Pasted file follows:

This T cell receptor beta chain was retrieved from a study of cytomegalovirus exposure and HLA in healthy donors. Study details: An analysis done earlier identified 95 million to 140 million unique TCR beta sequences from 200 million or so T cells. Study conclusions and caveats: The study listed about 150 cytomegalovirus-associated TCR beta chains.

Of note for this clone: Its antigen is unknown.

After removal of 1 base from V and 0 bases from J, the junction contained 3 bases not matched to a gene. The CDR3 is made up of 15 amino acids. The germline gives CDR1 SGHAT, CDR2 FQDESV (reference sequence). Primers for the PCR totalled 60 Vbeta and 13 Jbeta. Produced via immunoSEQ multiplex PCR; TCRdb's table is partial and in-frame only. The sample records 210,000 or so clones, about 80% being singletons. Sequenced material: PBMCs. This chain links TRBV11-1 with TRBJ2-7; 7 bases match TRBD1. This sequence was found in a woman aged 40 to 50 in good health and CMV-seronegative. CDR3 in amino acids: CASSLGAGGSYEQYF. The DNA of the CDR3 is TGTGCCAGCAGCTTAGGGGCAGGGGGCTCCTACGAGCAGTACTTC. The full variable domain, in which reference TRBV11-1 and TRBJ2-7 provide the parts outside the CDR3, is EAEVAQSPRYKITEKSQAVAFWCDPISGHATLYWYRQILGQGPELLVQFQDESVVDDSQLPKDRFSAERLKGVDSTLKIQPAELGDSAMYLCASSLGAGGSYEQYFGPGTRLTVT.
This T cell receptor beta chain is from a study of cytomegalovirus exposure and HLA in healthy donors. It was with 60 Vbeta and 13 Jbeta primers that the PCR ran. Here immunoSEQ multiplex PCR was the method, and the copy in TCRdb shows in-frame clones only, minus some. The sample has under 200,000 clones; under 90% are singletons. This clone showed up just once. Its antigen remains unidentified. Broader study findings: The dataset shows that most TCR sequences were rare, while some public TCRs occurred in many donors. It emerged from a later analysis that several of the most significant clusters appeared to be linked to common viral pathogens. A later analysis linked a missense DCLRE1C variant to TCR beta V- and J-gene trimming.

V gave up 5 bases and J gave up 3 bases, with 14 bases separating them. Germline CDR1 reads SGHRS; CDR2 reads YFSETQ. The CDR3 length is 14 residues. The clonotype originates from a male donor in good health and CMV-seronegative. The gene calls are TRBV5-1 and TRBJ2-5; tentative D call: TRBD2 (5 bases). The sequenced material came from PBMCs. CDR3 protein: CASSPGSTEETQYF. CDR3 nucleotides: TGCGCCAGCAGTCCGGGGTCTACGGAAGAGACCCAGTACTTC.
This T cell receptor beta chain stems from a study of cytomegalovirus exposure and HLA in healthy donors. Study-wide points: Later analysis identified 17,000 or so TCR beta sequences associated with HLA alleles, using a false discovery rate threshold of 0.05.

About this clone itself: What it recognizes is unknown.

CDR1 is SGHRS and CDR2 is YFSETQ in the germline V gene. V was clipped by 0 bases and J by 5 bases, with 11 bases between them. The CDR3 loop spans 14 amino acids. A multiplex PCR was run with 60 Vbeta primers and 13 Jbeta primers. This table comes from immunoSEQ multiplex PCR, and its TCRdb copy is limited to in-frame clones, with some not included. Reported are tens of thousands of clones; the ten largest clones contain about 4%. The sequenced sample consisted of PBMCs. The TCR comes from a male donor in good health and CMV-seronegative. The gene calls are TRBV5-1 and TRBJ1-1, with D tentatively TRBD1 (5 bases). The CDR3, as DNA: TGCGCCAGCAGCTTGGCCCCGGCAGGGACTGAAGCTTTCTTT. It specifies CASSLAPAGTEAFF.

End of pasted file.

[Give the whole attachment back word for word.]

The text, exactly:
This T cell receptor beta chain was retrieved from a study of cytomegalovirus exposure and HLA in healthy donors. Study details: An analysis done earlier identified 95 million to 140 million unique TCR beta sequences from 200 million or so T cells. Study conclusions and caveats: The study listed about 150 cytomegalovirus-associated TCR beta chains.

Of note for this clone: Its antigen is unknown.

After removal of 1 base from V and 0 bases from J, the junction contained 3 bases not matched to a gene. The CDR3 is made up of 15 amino acids. The germline gives CDR1 SGHAT, CDR2 FQDESV (reference sequence). Primers for the PCR totalled 60 Vbeta and 13 Jbeta. Produced via immunoSEQ multiplex PCR; TCRdb's table is partial and in-frame only. The sample records 210,000 or so clones, about 80% being singletons. Sequenced material: PBMCs. This chain links TRBV11-1 with TRBJ2-7; 7 bases match TRBD1. This sequence was found in a woman aged 40 to 50 in good health and CMV-seronegative. CDR3 in amino acids: CASSLGAGGSYEQYF. The DNA of the CDR3 is TGTGCCAGCAGCTTAGGGGCAGGGGGCTCCTACGAGCAGTACTTC. The full variable domain, in which reference TRBV11-1 and TRBJ2-7 provide the parts outside the CDR3, is EAEVAQSPRYKITEKSQAVAFWCDPISGHATLYWYRQILGQGPELLVQFQDESVVDDSQLPKDRFSAERLKGVDSTLKIQPAELGDSAMYLCASSLGAGGSYEQYFGPGTRLTVT.
This T cell receptor beta chain is from a study of cytomegalovirus exposure and HLA in healthy donors. It was with 60 Vbeta and 13 Jbeta primers that the PCR ran. Here immunoSEQ multiplex PCR was the method, and the copy in TCRdb shows in-frame clones only, minus some. The sample has under 200,000 clones; under 90% are singletons. This clone showed up just once. Its antigen remains unidentified. Broader study findings: The dataset shows that most TCR sequences were rare, while some public TCRs occurred in many donors. It emerged from a later analysis that several of the most significant clusters appeared to be linked to common viral pathogens. A later analysis linked a missense DCLRE1C variant to TCR beta V- and J-gene trimming.

V gave up 5 bases and J gave up 3 bases, with 14 bases separating them. Germline CDR1 reads SGHRS; CDR2 reads YFSETQ. The CDR3 length is 14 residues. The clonotype originates from a male donor in good health and CMV-seronegative. The gene calls are TRBV5-1 and TRBJ2-5; tentative D call: TRBD2 (5 bases). The sequenced material came from PBMCs. CDR3 protein: CASSPGSTEETQYF. CDR3 nucleotides: TGCGCCAGCAGTCCGGGGTCTACGGAAGAGACCCAGTACTTC.
This T cell receptor beta chain stems from a study of cytomegalovirus exposure and HLA in healthy donors. Study-wide points: Later analysis identified 17,000 or so TCR beta sequences associated with HLA alleles, using a false discovery rate threshold of 0.05.

About this clone itself: What it recognizes is unknown.

CDR1 is SGHRS and CDR2 is YFSETQ in the germline V gene. V was clipped by 0 bases and J by 5 bases, with 11 bases between them. The CDR3 loop spans 14 amino acids. A multiplex PCR was run with 60 Vbeta primers and 13 Jbeta primers. This table comes from immunoSEQ multiplex PCR, and its TCRdb copy is limited to in-frame clones, with some not included. Reported are tens of thousands of clones; the ten largest clones contain about 4%. The sequenced sample consisted of PBMCs. The TCR comes from a male donor in good health and CMV-seronegative. The gene calls are TRBV5-1 and TRBJ1-1, with D tentatively TRBD1 (5 bases). The CDR3, as DNA: TGCGCCAGCAGCTTGGCCCCGGCAGGGACTGAAGCTTTCTTT. It specifies CASSLAPAGTEAFF.